Something about the way he said it connected with me, where others hadn’t. (side note: this is why your voice matters even when others are already speaking.)

It connected with a principle I believe to be true: that the new greater law of unity is founded on the idea of celebrating our differences.

In our collective human past, there were times where survival depended on fitting in, making sure we were part of something bigger and shedding ourselves for the greater sake of our tribes, families, and communities.

As our world has shifted, this behavior that once kept us safe, is now causing us harm. And it is up to us to decide if we are willing to make the change.


What a beautiful world where each of us is perfectly allowed to be an imperfect human, and share with one another the uniqueness that is our true self!

One where there is no fear of showing who we are, and we are each accepted exactly as we currently are, in all our vulnerable growing messy humanness.

What a beautiful world where each of us is perfectly allowed to be an imperfect human."


I will always be grateful to my father for understanding the importance of his own childhood and young adult experiences living abroad thanks to service for our church and the impact it had on him and expanding his perspective and appreciation for the many differences in our world family.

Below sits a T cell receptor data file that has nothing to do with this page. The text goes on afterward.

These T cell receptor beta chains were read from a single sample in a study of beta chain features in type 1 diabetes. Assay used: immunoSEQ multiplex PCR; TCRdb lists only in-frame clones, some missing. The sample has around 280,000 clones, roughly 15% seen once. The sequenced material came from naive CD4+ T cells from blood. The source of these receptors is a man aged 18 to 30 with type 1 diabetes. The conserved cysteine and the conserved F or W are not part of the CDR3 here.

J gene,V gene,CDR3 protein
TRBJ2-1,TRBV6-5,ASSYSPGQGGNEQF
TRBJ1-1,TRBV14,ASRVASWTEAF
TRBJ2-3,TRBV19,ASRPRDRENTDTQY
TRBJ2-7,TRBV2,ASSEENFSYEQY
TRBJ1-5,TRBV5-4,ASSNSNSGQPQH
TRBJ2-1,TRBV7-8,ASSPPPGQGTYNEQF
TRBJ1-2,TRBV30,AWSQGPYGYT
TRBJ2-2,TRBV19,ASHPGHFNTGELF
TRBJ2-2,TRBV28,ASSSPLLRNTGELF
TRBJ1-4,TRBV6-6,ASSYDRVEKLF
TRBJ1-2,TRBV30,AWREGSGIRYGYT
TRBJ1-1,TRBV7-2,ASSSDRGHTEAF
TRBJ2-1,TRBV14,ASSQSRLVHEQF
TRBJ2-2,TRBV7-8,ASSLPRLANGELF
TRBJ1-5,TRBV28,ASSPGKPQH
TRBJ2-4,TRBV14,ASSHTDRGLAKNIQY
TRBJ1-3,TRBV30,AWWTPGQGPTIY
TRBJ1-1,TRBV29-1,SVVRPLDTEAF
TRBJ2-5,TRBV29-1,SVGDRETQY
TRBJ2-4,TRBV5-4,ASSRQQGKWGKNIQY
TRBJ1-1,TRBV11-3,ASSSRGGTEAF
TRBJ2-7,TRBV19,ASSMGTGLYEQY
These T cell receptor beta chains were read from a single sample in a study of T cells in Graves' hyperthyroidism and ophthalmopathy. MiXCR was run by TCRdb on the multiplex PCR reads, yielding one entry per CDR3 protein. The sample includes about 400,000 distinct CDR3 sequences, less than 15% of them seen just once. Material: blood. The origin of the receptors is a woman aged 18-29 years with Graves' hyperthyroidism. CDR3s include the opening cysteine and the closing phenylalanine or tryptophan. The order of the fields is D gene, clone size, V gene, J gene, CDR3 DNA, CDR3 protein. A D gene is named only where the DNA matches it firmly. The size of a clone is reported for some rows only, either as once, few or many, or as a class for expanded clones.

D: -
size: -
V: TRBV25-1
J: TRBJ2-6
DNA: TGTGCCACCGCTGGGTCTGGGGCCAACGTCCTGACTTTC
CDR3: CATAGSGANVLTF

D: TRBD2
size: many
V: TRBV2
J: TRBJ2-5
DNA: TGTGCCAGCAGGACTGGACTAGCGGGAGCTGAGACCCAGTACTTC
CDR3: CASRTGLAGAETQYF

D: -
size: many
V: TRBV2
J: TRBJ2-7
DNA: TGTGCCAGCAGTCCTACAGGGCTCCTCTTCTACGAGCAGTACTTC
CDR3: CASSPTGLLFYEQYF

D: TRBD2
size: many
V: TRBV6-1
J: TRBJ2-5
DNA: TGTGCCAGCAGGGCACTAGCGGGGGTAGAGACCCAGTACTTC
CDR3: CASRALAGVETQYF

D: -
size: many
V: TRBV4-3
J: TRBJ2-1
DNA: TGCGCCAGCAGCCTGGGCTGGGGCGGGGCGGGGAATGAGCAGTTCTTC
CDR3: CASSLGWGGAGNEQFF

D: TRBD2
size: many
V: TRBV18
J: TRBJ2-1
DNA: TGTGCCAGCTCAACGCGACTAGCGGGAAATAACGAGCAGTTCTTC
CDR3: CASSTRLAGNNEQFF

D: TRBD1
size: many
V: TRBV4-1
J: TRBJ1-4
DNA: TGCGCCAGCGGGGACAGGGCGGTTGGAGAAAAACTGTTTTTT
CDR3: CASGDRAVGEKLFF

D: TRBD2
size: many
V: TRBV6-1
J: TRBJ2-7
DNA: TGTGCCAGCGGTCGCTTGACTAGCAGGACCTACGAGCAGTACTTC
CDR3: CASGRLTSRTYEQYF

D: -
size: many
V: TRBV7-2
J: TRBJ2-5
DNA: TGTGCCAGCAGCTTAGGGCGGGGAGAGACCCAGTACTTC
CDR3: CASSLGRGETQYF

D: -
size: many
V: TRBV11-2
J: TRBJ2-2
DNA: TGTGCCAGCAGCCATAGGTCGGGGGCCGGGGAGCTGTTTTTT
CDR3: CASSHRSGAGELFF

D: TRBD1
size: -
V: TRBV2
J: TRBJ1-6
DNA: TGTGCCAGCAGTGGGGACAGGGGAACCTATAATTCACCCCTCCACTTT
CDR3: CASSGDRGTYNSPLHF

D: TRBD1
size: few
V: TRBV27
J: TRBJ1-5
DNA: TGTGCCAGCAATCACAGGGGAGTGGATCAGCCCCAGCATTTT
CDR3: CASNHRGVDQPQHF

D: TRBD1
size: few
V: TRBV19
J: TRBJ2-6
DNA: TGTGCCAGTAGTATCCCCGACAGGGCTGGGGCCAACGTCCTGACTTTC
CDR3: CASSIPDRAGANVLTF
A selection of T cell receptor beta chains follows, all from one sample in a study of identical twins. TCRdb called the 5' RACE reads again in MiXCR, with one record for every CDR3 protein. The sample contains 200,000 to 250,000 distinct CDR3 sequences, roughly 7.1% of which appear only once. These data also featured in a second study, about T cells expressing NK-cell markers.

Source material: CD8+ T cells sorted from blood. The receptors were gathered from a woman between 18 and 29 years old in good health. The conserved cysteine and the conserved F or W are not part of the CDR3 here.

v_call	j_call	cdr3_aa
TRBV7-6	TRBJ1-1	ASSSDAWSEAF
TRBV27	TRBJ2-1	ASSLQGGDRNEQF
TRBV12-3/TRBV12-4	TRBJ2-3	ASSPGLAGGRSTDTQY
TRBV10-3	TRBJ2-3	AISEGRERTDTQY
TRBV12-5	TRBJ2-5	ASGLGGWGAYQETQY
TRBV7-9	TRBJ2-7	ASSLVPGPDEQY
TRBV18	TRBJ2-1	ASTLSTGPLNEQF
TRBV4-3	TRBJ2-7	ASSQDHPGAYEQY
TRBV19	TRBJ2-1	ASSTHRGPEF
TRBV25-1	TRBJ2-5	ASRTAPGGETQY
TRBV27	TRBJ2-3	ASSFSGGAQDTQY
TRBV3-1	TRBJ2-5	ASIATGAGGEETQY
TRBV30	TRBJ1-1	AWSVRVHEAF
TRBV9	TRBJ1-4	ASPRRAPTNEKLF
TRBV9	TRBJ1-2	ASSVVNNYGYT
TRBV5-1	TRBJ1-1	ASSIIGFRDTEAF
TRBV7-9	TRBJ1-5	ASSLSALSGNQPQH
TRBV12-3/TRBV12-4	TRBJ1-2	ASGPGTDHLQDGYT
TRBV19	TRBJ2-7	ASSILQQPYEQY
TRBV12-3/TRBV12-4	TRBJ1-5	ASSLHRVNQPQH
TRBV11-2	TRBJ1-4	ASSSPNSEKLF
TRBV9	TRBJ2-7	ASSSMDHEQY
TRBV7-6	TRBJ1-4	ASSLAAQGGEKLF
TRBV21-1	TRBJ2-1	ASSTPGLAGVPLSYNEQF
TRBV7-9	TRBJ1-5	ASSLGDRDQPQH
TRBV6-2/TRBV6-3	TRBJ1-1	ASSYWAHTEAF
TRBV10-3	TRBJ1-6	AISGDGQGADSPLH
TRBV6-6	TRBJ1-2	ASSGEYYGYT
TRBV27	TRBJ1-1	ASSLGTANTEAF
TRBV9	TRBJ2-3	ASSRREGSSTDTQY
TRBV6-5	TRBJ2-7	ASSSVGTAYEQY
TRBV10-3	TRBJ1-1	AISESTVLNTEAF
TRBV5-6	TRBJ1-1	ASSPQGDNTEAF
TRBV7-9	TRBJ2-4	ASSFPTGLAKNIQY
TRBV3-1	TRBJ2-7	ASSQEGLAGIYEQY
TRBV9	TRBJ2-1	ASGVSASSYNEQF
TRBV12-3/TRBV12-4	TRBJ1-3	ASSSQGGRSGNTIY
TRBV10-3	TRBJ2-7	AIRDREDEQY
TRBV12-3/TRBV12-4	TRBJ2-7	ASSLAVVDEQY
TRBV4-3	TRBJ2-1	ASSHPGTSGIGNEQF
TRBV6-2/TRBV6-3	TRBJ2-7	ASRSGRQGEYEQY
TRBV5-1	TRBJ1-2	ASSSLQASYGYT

His and my mother’s example and intentional effort to travel both nationally and abroad with their family to expose us to different people, different ideas, and different cultures, multiple times, created a lasting impact on me.


They truly led by example. Our dining room sat empty for most of my life, and early on I remember eating off of a cardboard table in the kitchen because they knew what things truly mattered in life and they were willing to put their money there. I hope to be able to do the same in my own ways.